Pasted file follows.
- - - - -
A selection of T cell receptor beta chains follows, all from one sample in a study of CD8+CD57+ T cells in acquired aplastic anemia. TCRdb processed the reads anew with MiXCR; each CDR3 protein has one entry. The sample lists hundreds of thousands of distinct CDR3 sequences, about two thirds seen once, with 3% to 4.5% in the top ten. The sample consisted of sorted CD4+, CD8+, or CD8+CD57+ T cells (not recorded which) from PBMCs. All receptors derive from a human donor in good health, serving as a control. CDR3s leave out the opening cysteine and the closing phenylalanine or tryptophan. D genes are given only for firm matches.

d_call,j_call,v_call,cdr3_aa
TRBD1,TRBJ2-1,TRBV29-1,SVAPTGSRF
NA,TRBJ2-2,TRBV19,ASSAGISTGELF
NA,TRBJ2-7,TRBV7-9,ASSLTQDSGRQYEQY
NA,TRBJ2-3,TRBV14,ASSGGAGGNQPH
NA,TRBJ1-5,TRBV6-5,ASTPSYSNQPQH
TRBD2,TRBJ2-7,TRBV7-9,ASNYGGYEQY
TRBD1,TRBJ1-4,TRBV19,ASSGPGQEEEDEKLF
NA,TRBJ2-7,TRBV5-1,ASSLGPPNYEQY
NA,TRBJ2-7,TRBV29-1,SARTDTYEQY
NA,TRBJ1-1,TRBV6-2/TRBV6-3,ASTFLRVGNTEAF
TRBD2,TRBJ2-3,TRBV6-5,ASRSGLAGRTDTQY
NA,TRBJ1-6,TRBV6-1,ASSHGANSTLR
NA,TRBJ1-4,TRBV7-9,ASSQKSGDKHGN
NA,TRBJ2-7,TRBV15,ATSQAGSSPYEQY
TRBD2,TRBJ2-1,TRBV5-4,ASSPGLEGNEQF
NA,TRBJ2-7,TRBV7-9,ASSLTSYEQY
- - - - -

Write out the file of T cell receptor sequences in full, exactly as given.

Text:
A selection of T cell receptor beta chains follows, all from one sample in a study of CD8+CD57+ T cells in acquired aplastic anemia. TCRdb processed the reads anew with MiXCR; each CDR3 protein has one entry. The sample lists hundreds of thousands of distinct CDR3 sequences, about two thirds seen once, with 3% to 4.5% in the top ten. The sample consisted of sorted CD4+, CD8+, or CD8+CD57+ T cells (not recorded which) from PBMCs. All receptors derive from a human donor in good health, serving as a control. CDR3s leave out the opening cysteine and the closing phenylalanine or tryptophan. D genes are given only for firm matches.

d_call,j_call,v_call,cdr3_aa
TRBD1,TRBJ2-1,TRBV29-1,SVAPTGSRF
NA,TRBJ2-2,TRBV19,ASSAGISTGELF
NA,TRBJ2-7,TRBV7-9,ASSLTQDSGRQYEQY
NA,TRBJ2-3,TRBV14,ASSGGAGGNQPH
NA,TRBJ1-5,TRBV6-5,ASTPSYSNQPQH
TRBD2,TRBJ2-7,TRBV7-9,ASNYGGYEQY
TRBD1,TRBJ1-4,TRBV19,ASSGPGQEEEDEKLF
NA,TRBJ2-7,TRBV5-1,ASSLGPPNYEQY
NA,TRBJ2-7,TRBV29-1,SARTDTYEQY
NA,TRBJ1-1,TRBV6-2/TRBV6-3,ASTFLRVGNTEAF
TRBD2,TRBJ2-3,TRBV6-5,ASRSGLAGRTDTQY
NA,TRBJ1-6,TRBV6-1,ASSHGANSTLR
NA,TRBJ1-4,TRBV7-9,ASSQKSGDKHGN
NA,TRBJ2-7,TRBV15,ATSQAGSSPYEQY
TRBD2,TRBJ2-1,TRBV5-4,ASSPGLEGNEQF
NA,TRBJ2-7,TRBV7-9,ASSLTSYEQY